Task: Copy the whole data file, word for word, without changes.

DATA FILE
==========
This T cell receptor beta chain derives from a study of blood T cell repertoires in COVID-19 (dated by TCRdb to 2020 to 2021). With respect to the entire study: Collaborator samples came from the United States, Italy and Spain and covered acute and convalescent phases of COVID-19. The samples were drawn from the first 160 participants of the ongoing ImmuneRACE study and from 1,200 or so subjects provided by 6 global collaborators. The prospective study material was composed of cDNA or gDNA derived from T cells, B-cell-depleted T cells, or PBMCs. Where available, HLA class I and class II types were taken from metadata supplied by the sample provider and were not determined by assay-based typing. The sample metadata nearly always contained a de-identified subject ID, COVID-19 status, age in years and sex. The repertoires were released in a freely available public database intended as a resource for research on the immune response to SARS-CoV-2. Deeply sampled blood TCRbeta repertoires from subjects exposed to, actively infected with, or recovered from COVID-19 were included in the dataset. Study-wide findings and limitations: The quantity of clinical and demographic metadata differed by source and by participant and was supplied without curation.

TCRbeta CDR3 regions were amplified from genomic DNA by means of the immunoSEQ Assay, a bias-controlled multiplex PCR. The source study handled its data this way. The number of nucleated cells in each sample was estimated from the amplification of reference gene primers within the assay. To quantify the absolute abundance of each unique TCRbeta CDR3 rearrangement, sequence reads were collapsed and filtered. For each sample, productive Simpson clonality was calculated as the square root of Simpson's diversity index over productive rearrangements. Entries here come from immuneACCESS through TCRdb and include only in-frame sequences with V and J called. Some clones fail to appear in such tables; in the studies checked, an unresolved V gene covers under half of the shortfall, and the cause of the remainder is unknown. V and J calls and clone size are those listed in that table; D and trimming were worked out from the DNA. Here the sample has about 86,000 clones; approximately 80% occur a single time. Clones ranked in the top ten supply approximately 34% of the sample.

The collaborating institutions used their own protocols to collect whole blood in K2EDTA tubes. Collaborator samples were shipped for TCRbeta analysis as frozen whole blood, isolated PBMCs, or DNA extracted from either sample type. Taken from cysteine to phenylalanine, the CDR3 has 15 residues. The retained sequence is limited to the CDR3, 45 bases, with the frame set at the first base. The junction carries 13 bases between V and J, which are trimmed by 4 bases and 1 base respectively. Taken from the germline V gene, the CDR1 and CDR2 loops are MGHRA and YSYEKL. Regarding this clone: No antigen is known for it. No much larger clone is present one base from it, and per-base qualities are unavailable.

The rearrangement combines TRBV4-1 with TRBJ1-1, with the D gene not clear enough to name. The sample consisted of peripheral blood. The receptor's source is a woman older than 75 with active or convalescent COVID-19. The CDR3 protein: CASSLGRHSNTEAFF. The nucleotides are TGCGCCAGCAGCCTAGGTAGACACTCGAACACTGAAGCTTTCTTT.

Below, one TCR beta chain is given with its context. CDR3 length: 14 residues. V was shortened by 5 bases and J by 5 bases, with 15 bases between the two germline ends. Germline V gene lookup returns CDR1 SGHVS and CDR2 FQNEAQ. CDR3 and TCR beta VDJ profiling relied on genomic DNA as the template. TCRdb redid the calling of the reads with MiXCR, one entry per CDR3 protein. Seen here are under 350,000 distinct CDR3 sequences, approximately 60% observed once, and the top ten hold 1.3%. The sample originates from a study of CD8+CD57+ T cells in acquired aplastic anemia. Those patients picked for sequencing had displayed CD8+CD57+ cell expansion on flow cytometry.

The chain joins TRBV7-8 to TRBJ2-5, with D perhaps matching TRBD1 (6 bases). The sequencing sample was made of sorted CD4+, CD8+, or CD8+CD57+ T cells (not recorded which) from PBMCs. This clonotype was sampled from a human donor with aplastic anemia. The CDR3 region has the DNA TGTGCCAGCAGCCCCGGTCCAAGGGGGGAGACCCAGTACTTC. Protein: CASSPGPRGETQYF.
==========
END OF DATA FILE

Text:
This T cell receptor beta chain derives from a study of blood T cell repertoires in COVID-19 (dated by TCRdb to 2020 to 2021). With respect to the entire study: Collaborator samples came from the United States, Italy and Spain and covered acute and convalescent phases of COVID-19. The samples were drawn from the first 160 participants of the ongoing ImmuneRACE study and from 1,200 or so subjects provided by 6 global collaborators. The prospective study material was composed of cDNA or gDNA derived from T cells, B-cell-depleted T cells, or PBMCs. Where available, HLA class I and class II types were taken from metadata supplied by the sample provider and were not determined by assay-based typing. The sample metadata nearly always contained a de-identified subject ID, COVID-19 status, age in years and sex. The repertoires were released in a freely available public database intended as a resource for research on the immune response to SARS-CoV-2. Deeply sampled blood TCRbeta repertoires from subjects exposed to, actively infected with, or recovered from COVID-19 were included in the dataset. Study-wide findings and limitations: The quantity of clinical and demographic metadata differed by source and by participant and was supplied without curation.

TCRbeta CDR3 regions were amplified from genomic DNA by means of the immunoSEQ Assay, a bias-controlled multiplex PCR. The source study handled its data this way. The number of nucleated cells in each sample was estimated from the amplification of reference gene primers within the assay. To quantify the absolute abundance of each unique TCRbeta CDR3 rearrangement, sequence reads were collapsed and filtered. For each sample, productive Simpson clonality was calculated as the square root of Simpson's diversity index over productive rearrangements. Entries here come from immuneACCESS through TCRdb and include only in-frame sequences with V and J called. Some clones fail to appear in such tables; in the studies checked, an unresolved V gene covers under half of the shortfall, and the cause of the remainder is unknown. V and J calls and clone size are those listed in that table; D and trimming were worked out from the DNA. Here the sample has about 86,000 clones; approximately 80% occur a single time. Clones ranked in the top ten supply approximately 34% of the sample.

The collaborating institutions used their own protocols to collect whole blood in K2EDTA tubes. Collaborator samples were shipped for TCRbeta analysis as frozen whole blood, isolated PBMCs, or DNA extracted from either sample type. Taken from cysteine to phenylalanine, the CDR3 has 15 residues. The retained sequence is limited to the CDR3, 45 bases, with the frame set at the first base. The junction carries 13 bases between V and J, which are trimmed by 4 bases and 1 base respectively. Taken from the germline V gene, the CDR1 and CDR2 loops are MGHRA and YSYEKL. Regarding this clone: No antigen is known for it. No much larger clone is present one base from it, and per-base qualities are unavailable.

The rearrangement combines TRBV4-1 with TRBJ1-1, with the D gene not clear enough to name. The sample consisted of peripheral blood. The receptor's source is a woman older than 75 with active or convalescent COVID-19. The CDR3 protein: CASSLGRHSNTEAFF. The nucleotides are TGCGCCAGCAGCCTAGGTAGACACTCGAACACTGAAGCTTTCTTT.

Below, one TCR beta chain is given with its context. CDR3 length: 14 residues. V was shortened by 5 bases and J by 5 bases, with 15 bases between the two germline ends. Germline V gene lookup returns CDR1 SGHVS and CDR2 FQNEAQ. CDR3 and TCR beta VDJ profiling relied on genomic DNA as the template. TCRdb redid the calling of the reads with MiXCR, one entry per CDR3 protein. Seen here are under 350,000 distinct CDR3 sequences, approximately 60% observed once, and the top ten hold 1.3%. The sample originates from a study of CD8+CD57+ T cells in acquired aplastic anemia. Those patients picked for sequencing had displayed CD8+CD57+ cell expansion on flow cytometry.

The chain joins TRBV7-8 to TRBJ2-5, with D perhaps matching TRBD1 (6 bases). The sequencing sample was made of sorted CD4+, CD8+, or CD8+CD57+ T cells (not recorded which) from PBMCs. This clonotype was sampled from a human donor with aplastic anemia. The CDR3 region has the DNA TGTGCCAGCAGCCCCGGTCCAAGGGGGGAGACCCAGTACTTC. Protein: CASSPGPRGETQYF.